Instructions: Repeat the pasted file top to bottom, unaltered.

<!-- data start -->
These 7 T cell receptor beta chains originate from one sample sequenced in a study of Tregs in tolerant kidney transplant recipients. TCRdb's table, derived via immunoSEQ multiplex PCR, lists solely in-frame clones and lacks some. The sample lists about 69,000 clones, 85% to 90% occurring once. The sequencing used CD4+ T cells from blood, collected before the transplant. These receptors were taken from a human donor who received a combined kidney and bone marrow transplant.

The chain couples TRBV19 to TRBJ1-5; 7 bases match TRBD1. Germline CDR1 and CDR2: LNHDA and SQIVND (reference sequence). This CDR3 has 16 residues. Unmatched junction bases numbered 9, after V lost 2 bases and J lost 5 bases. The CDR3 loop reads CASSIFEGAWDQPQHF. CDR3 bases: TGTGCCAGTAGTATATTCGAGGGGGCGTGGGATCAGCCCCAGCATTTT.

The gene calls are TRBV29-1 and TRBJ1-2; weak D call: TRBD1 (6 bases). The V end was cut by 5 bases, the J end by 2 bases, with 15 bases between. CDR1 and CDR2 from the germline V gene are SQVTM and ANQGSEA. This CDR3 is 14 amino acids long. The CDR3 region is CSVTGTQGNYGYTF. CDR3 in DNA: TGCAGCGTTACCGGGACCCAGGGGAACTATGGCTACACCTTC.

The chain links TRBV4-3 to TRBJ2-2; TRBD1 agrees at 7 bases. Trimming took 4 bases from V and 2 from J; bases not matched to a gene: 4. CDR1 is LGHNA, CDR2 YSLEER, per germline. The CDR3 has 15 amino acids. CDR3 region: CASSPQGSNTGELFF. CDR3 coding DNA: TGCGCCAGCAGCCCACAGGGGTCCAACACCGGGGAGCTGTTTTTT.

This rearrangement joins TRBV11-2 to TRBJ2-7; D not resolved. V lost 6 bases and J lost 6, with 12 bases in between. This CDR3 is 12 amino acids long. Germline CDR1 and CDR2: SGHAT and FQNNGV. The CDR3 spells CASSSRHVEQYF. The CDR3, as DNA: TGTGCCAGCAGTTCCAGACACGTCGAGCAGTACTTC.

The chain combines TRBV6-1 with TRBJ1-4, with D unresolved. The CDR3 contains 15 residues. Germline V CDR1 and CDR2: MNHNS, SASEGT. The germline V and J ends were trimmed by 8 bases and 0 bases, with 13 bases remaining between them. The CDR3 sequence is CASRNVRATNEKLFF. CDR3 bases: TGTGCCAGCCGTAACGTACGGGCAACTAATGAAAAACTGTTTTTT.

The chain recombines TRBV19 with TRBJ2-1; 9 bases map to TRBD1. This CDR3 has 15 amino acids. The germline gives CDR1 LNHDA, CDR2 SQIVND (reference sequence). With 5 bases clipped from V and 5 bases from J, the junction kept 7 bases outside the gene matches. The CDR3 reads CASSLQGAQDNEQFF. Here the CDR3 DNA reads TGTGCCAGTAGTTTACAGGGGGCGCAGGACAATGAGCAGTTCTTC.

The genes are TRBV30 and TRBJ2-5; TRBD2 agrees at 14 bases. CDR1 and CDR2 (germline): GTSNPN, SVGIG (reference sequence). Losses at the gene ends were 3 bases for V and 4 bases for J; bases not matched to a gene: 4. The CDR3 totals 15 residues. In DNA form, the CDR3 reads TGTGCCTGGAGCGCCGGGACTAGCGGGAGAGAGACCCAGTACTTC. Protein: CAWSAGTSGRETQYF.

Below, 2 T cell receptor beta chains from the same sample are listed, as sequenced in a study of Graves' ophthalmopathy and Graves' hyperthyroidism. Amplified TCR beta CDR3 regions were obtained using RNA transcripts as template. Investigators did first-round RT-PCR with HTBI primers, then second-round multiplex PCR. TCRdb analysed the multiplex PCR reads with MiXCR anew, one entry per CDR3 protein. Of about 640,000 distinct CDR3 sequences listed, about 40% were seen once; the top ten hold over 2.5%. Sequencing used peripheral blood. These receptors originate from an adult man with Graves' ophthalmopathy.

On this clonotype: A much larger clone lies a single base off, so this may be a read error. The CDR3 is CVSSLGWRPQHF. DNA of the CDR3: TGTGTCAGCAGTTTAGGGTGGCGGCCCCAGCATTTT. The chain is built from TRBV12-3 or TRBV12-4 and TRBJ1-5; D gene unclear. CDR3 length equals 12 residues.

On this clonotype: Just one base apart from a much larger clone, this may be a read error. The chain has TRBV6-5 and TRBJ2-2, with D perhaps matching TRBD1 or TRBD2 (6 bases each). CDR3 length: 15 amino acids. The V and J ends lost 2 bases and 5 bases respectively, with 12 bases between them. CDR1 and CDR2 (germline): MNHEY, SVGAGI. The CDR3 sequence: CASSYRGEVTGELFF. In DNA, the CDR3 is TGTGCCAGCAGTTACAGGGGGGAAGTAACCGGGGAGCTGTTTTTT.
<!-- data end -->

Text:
These 7 T cell receptor beta chains originate from one sample sequenced in a study of Tregs in tolerant kidney transplant recipients. TCRdb's table, derived via immunoSEQ multiplex PCR, lists solely in-frame clones and lacks some. The sample lists about 69,000 clones, 85% to 90% occurring once. The sequencing used CD4+ T cells from blood, collected before the transplant. These receptors were taken from a human donor who received a combined kidney and bone marrow transplant.

The chain couples TRBV19 to TRBJ1-5; 7 bases match TRBD1. Germline CDR1 and CDR2: LNHDA and SQIVND (reference sequence). This CDR3 has 16 residues. Unmatched junction bases numbered 9, after V lost 2 bases and J lost 5 bases. The CDR3 loop reads CASSIFEGAWDQPQHF. CDR3 bases: TGTGCCAGTAGTATATTCGAGGGGGCGTGGGATCAGCCCCAGCATTTT.

The gene calls are TRBV29-1 and TRBJ1-2; weak D call: TRBD1 (6 bases). The V end was cut by 5 bases, the J end by 2 bases, with 15 bases between. CDR1 and CDR2 from the germline V gene are SQVTM and ANQGSEA. This CDR3 is 14 amino acids long. The CDR3 region is CSVTGTQGNYGYTF. CDR3 in DNA: TGCAGCGTTACCGGGACCCAGGGGAACTATGGCTACACCTTC.

The chain links TRBV4-3 to TRBJ2-2; TRBD1 agrees at 7 bases. Trimming took 4 bases from V and 2 from J; bases not matched to a gene: 4. CDR1 is LGHNA, CDR2 YSLEER, per germline. The CDR3 has 15 amino acids. CDR3 region: CASSPQGSNTGELFF. CDR3 coding DNA: TGCGCCAGCAGCCCACAGGGGTCCAACACCGGGGAGCTGTTTTTT.

This rearrangement joins TRBV11-2 to TRBJ2-7; D not resolved. V lost 6 bases and J lost 6, with 12 bases in between. This CDR3 is 12 amino acids long. Germline CDR1 and CDR2: SGHAT and FQNNGV. The CDR3 spells CASSSRHVEQYF. The CDR3, as DNA: TGTGCCAGCAGTTCCAGACACGTCGAGCAGTACTTC.

The chain combines TRBV6-1 with TRBJ1-4, with D unresolved. The CDR3 contains 15 residues. Germline V CDR1 and CDR2: MNHNS, SASEGT. The germline V and J ends were trimmed by 8 bases and 0 bases, with 13 bases remaining between them. The CDR3 sequence is CASRNVRATNEKLFF. CDR3 bases: TGTGCCAGCCGTAACGTACGGGCAACTAATGAAAAACTGTTTTTT.

The chain recombines TRBV19 with TRBJ2-1; 9 bases map to TRBD1. This CDR3 has 15 amino acids. The germline gives CDR1 LNHDA, CDR2 SQIVND (reference sequence). With 5 bases clipped from V and 5 bases from J, the junction kept 7 bases outside the gene matches. The CDR3 reads CASSLQGAQDNEQFF. Here the CDR3 DNA reads TGTGCCAGTAGTTTACAGGGGGCGCAGGACAATGAGCAGTTCTTC.

The genes are TRBV30 and TRBJ2-5; TRBD2 agrees at 14 bases. CDR1 and CDR2 (germline): GTSNPN, SVGIG (reference sequence). Losses at the gene ends were 3 bases for V and 4 bases for J; bases not matched to a gene: 4. The CDR3 totals 15 residues. In DNA form, the CDR3 reads TGTGCCTGGAGCGCCGGGACTAGCGGGAGAGAGACCCAGTACTTC. Protein: CAWSAGTSGRETQYF.

Below, 2 T cell receptor beta chains from the same sample are listed, as sequenced in a study of Graves' ophthalmopathy and Graves' hyperthyroidism. Amplified TCR beta CDR3 regions were obtained using RNA transcripts as template. Investigators did first-round RT-PCR with HTBI primers, then second-round multiplex PCR. TCRdb analysed the multiplex PCR reads with MiXCR anew, one entry per CDR3 protein. Of about 640,000 distinct CDR3 sequences listed, about 40% were seen once; the top ten hold over 2.5%. Sequencing used peripheral blood. These receptors originate from an adult man with Graves' ophthalmopathy.

On this clonotype: A much larger clone lies a single base off, so this may be a read error. The CDR3 is CVSSLGWRPQHF. DNA of the CDR3: TGTGTCAGCAGTTTAGGGTGGCGGCCCCAGCATTTT. The chain is built from TRBV12-3 or TRBV12-4 and TRBJ1-5; D gene unclear. CDR3 length equals 12 residues.

On this clonotype: Just one base apart from a much larger clone, this may be a read error. The chain has TRBV6-5 and TRBJ2-2, with D perhaps matching TRBD1 or TRBD2 (6 bases each). CDR3 length: 15 amino acids. The V and J ends lost 2 bases and 5 bases respectively, with 12 bases between them. CDR1 and CDR2 (germline): MNHEY, SVGAGI. The CDR3 sequence: CASSYRGEVTGELFF. In DNA, the CDR3 is TGTGCCAGCAGTTACAGGGGGGAAGTAACCGGGGAGCTGTTTTTT.